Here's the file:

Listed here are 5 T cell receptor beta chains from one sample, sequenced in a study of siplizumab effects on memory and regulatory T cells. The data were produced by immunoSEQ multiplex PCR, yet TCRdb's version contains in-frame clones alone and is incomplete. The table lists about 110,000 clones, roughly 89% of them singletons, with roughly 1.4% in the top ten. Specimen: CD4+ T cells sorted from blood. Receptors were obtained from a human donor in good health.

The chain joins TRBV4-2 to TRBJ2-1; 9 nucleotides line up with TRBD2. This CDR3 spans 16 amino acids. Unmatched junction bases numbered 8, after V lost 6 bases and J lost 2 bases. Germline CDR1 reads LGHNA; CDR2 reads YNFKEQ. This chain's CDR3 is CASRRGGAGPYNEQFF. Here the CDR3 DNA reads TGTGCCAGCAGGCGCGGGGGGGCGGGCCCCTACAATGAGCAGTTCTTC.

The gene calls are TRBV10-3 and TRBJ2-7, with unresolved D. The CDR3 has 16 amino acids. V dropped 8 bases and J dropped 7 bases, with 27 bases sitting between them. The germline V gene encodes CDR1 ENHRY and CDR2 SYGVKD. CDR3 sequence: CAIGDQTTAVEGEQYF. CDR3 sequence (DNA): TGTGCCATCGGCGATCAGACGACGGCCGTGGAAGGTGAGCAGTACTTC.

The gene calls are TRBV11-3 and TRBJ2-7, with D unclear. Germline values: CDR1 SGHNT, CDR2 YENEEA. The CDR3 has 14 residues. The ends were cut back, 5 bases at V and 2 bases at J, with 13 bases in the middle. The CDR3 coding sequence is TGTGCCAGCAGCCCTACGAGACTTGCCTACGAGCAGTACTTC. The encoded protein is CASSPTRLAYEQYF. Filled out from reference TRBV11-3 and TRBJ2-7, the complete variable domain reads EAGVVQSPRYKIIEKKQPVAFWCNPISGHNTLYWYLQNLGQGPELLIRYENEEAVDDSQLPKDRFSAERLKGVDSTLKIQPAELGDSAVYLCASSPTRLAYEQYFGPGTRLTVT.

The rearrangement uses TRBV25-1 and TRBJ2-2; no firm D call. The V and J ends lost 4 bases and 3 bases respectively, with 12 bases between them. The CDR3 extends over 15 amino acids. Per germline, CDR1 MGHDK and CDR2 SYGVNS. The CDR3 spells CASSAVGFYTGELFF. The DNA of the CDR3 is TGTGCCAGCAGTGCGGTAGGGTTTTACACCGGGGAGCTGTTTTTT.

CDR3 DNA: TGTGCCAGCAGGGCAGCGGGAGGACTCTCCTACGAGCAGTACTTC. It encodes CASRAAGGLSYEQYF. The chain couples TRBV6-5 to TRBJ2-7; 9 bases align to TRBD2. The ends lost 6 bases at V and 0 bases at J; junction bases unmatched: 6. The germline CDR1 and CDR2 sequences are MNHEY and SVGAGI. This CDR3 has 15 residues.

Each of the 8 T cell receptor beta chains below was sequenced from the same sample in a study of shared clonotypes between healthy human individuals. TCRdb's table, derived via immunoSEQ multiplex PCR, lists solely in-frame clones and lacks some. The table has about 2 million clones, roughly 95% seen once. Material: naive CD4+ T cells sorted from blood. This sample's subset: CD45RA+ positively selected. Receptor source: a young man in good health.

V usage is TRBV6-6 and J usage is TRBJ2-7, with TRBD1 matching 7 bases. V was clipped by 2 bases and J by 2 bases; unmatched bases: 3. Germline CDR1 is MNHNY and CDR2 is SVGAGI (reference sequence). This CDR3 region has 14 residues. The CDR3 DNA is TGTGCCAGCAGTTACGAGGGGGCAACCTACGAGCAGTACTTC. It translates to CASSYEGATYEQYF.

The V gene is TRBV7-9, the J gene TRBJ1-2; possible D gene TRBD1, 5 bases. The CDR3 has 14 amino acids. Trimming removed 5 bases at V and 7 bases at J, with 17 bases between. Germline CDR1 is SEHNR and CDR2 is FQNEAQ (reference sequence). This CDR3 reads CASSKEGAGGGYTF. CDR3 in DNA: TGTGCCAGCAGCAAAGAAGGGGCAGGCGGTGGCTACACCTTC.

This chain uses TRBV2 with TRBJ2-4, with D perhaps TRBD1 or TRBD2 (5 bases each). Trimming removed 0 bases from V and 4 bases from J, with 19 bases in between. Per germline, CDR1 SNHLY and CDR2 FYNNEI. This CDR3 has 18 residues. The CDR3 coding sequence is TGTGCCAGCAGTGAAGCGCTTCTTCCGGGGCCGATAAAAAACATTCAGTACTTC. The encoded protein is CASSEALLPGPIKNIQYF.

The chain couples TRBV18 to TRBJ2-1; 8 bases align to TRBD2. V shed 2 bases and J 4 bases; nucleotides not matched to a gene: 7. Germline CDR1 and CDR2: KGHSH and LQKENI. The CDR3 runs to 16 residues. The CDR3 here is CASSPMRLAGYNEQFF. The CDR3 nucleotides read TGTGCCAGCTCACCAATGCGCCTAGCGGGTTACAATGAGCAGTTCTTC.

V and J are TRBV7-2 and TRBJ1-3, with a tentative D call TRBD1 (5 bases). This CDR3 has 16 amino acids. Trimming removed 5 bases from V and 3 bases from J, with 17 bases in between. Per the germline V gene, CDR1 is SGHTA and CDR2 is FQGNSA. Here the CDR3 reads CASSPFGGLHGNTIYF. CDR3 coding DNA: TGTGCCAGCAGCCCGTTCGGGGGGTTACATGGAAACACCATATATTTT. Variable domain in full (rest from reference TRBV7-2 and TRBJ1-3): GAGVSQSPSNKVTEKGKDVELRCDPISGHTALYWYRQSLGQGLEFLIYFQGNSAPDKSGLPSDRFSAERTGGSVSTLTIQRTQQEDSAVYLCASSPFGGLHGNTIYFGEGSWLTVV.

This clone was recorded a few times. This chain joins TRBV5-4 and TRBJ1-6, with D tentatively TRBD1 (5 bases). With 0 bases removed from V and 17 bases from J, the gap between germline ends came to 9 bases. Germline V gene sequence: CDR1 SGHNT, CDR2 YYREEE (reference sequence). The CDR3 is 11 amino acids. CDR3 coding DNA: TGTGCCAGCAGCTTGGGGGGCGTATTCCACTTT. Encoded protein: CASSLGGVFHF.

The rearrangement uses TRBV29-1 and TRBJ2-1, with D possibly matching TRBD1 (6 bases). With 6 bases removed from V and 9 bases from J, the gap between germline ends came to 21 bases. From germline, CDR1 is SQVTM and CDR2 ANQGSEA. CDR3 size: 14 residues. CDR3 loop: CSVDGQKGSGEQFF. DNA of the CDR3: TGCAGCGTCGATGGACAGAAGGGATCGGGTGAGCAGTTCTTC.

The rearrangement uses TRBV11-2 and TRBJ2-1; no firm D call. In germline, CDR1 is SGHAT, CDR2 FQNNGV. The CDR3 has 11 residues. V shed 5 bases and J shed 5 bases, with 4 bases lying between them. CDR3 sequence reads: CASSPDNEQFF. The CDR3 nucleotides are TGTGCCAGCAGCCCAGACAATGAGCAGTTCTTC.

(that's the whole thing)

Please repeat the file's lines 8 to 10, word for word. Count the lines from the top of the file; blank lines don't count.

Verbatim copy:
V usage is TRBV6-6 and J usage is TRBJ2-7, with TRBD1 matching 7 bases. V was clipped by 2 bases and J by 2 bases; unmatched bases: 3. Germline CDR1 is MNHNY and CDR2 is SVGAGI (reference sequence). This CDR3 region has 14 residues. The CDR3 DNA is TGTGCCAGCAGTTACGAGGGGGCAACCTACGAGCAGTACTTC. It translates to CASSYEGATYEQYF.

The V gene is TRBV7-9, the J gene TRBJ1-2; possible D gene TRBD1, 5 bases. The CDR3 has 14 amino acids. Trimming removed 5 bases at V and 7 bases at J, with 17 bases between. Germline CDR1 is SEHNR and CDR2 is FQNEAQ (reference sequence). This CDR3 reads CASSKEGAGGGYTF. CDR3 in DNA: TGTGCCAGCAGCAAAGAAGGGGCAGGCGGTGGCTACACCTTC.

This chain uses TRBV2 with TRBJ2-4, with D perhaps TRBD1 or TRBD2 (5 bases each). Trimming removed 0 bases from V and 4 bases from J, with 19 bases in between. Per germline, CDR1 SNHLY and CDR2 FYNNEI. This CDR3 has 18 residues. The CDR3 coding sequence is TGTGCCAGCAGTGAAGCGCTTCTTCCGGGGCCGATAAAAAACATTCAGTACTTC. The encoded protein is CASSEALLPGPIKNIQYF.